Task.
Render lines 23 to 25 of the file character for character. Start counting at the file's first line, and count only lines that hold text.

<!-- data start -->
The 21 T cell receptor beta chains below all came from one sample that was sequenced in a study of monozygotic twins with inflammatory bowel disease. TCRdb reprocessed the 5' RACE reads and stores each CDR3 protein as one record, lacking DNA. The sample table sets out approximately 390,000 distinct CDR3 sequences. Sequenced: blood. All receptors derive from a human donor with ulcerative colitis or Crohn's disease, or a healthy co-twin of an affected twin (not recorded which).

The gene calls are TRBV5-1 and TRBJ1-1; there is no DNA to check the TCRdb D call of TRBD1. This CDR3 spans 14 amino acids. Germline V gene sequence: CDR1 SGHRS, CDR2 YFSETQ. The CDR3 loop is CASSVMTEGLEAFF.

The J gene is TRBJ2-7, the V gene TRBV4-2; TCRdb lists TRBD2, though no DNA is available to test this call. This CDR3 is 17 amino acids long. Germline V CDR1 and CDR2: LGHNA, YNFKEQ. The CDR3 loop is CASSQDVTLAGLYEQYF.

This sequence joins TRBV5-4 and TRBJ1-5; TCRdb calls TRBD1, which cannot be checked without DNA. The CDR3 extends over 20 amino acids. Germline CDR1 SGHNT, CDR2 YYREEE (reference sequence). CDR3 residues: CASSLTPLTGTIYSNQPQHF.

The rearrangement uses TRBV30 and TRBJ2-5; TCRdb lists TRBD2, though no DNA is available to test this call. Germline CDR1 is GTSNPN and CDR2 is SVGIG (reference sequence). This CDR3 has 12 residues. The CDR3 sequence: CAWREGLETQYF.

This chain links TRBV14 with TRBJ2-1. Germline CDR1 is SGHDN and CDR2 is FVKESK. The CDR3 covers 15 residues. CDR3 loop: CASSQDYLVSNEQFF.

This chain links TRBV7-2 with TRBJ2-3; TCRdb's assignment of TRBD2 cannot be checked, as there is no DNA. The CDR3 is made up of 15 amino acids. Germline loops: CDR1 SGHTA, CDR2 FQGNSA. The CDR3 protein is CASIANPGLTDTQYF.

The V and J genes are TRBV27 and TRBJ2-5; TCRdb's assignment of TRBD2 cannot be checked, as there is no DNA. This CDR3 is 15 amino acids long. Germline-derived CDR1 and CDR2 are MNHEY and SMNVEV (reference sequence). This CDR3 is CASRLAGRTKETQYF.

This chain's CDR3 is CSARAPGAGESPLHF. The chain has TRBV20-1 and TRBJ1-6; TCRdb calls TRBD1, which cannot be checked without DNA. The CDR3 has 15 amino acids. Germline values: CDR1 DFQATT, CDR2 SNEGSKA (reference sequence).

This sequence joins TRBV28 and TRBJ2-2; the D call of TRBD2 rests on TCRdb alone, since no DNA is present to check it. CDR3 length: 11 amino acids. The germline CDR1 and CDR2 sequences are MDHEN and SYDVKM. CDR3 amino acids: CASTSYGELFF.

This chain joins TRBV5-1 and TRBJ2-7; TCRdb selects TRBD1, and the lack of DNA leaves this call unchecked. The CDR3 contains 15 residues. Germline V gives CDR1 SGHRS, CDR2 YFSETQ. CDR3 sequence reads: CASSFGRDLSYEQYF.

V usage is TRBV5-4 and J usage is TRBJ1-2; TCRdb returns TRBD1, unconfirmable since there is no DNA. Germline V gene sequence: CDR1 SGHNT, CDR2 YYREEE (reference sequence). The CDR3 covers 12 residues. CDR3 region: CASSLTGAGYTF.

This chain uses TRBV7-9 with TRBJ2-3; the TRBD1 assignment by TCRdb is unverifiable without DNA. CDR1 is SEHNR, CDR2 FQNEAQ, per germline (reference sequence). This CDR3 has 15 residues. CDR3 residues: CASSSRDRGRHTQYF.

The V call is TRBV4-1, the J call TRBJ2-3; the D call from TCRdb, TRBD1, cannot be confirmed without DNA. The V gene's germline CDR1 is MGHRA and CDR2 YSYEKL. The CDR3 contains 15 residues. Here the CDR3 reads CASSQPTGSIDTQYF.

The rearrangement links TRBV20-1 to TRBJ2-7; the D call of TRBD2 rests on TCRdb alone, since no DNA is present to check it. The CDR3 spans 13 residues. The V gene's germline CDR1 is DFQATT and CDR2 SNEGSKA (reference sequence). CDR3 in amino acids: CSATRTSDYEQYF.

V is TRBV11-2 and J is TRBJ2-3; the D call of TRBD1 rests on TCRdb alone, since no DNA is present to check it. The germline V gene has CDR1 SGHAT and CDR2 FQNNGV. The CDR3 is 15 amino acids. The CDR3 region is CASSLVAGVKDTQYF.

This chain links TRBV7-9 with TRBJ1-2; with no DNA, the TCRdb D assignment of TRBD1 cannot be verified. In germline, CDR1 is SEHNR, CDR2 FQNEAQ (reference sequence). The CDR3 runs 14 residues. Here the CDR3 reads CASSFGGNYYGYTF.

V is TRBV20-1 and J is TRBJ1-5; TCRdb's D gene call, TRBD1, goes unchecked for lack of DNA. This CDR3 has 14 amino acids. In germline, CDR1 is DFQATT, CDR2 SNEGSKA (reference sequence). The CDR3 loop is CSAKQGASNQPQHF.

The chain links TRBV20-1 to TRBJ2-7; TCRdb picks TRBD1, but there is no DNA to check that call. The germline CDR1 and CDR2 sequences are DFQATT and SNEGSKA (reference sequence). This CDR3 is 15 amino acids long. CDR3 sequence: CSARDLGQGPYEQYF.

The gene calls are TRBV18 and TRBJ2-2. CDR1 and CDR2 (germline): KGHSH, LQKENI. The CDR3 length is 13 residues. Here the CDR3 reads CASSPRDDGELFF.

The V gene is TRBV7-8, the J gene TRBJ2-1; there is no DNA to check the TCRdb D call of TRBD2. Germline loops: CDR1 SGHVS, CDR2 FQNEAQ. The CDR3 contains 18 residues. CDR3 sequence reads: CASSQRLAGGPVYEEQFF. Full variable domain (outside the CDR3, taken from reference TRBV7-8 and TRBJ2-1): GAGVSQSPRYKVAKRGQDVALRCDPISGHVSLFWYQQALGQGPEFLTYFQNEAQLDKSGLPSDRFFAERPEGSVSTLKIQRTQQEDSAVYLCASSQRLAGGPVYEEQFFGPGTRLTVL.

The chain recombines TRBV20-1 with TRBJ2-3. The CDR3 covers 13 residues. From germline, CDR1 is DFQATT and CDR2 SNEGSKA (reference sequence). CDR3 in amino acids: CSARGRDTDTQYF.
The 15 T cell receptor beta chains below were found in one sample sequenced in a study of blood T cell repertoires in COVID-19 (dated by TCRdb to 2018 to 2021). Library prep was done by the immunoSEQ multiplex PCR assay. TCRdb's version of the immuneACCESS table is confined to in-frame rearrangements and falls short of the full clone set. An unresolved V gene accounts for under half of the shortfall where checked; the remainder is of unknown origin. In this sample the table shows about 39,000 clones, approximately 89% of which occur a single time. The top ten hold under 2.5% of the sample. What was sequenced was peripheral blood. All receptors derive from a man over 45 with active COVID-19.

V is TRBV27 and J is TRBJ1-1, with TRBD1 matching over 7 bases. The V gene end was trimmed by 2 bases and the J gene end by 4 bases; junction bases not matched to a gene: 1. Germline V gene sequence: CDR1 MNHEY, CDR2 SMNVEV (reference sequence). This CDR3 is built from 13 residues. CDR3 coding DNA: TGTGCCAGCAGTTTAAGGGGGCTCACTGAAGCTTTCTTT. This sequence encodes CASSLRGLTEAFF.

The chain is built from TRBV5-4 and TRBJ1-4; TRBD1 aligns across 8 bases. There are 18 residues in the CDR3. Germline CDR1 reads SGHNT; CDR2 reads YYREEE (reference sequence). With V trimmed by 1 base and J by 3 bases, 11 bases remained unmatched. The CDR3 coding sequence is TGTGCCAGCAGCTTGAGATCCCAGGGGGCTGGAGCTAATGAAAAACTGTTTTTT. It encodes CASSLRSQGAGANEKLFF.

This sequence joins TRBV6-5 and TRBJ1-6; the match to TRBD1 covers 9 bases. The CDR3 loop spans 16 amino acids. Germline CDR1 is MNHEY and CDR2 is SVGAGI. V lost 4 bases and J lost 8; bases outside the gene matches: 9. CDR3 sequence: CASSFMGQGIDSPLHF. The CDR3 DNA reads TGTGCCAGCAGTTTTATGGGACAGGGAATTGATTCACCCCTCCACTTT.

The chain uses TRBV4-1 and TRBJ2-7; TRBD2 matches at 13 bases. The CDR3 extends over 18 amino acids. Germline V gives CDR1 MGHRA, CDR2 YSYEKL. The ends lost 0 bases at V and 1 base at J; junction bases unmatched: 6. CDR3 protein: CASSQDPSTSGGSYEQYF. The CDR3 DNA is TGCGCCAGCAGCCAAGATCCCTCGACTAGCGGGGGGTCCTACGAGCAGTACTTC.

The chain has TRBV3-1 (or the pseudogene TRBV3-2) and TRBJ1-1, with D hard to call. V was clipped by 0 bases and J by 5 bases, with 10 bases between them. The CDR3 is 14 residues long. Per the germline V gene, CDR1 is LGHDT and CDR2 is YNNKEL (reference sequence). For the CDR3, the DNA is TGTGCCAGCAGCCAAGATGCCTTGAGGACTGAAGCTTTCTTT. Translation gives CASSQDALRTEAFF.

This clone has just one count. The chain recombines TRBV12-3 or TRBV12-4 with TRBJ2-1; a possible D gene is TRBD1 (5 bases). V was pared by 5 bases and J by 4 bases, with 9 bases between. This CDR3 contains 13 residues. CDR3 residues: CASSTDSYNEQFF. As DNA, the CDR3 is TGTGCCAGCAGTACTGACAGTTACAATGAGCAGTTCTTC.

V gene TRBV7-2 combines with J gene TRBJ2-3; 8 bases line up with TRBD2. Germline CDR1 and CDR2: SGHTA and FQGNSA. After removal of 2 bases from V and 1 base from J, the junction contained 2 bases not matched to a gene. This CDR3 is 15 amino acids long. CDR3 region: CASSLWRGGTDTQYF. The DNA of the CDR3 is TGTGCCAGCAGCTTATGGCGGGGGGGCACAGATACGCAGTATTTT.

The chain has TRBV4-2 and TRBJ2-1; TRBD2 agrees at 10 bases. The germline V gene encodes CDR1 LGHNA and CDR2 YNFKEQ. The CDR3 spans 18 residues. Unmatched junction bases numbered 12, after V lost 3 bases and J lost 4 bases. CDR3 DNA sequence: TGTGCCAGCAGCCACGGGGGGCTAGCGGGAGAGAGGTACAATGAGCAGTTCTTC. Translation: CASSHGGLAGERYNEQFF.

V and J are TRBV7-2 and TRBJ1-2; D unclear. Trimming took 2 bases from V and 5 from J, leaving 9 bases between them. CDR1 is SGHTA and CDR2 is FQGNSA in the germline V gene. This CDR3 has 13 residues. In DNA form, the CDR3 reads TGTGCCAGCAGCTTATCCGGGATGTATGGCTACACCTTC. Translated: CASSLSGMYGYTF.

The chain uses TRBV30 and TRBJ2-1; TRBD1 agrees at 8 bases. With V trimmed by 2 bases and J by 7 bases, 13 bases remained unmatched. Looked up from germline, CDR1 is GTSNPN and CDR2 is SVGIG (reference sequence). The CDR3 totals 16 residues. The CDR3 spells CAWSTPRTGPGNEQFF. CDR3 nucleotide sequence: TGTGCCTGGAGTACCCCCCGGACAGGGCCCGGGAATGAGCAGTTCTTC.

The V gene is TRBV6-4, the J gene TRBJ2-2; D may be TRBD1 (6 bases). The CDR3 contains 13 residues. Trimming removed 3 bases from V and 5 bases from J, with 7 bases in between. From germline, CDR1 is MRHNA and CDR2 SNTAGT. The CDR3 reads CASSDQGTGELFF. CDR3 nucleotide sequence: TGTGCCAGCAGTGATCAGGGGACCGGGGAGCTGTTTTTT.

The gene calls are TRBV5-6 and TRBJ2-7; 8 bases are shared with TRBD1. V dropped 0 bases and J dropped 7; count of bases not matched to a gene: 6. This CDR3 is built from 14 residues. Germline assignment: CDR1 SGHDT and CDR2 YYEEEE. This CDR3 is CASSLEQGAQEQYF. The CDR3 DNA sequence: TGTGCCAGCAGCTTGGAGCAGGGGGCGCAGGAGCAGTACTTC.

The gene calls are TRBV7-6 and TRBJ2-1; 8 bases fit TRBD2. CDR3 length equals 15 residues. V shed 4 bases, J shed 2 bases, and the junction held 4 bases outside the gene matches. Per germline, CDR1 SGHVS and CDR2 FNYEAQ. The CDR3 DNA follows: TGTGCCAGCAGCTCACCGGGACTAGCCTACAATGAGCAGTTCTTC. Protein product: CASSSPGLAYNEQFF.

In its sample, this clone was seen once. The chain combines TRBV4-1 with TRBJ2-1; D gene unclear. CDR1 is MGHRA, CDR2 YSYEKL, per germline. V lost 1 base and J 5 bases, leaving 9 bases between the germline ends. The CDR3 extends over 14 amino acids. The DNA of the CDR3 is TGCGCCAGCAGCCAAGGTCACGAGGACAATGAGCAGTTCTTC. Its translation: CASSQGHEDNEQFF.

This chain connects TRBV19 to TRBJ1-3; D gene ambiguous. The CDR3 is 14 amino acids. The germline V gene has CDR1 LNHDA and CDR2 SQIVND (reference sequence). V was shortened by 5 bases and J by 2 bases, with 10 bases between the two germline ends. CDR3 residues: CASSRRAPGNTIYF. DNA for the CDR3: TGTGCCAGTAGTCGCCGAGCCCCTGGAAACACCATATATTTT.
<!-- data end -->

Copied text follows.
The 15 T cell receptor beta chains below were found in one sample sequenced in a study of blood T cell repertoires in COVID-19 (dated by TCRdb to 2018 to 2021). Library prep was done by the immunoSEQ multiplex PCR assay. TCRdb's version of the immuneACCESS table is confined to in-frame rearrangements and falls short of the full clone set. An unresolved V gene accounts for under half of the shortfall where checked; the remainder is of unknown origin. In this sample the table shows about 39,000 clones, approximately 89% of which occur a single time. The top ten hold under 2.5% of the sample. What was sequenced was peripheral blood. All receptors derive from a man over 45 with active COVID-19.

V is TRBV27 and J is TRBJ1-1, with TRBD1 matching over 7 bases. The V gene end was trimmed by 2 bases and the J gene end by 4 bases; junction bases not matched to a gene: 1. Germline V gene sequence: CDR1 MNHEY, CDR2 SMNVEV (reference sequence). This CDR3 is built from 13 residues. CDR3 coding DNA: TGTGCCAGCAGTTTAAGGGGGCTCACTGAAGCTTTCTTT. This sequence encodes CASSLRGLTEAFF.

The chain is built from TRBV5-4 and TRBJ1-4; TRBD1 aligns across 8 bases. There are 18 residues in the CDR3. Germline CDR1 reads SGHNT; CDR2 reads YYREEE (reference sequence). With V trimmed by 1 base and J by 3 bases, 11 bases remained unmatched. The CDR3 coding sequence is TGTGCCAGCAGCTTGAGATCCCAGGGGGCTGGAGCTAATGAAAAACTGTTTTTT. It encodes CASSLRSQGAGANEKLFF.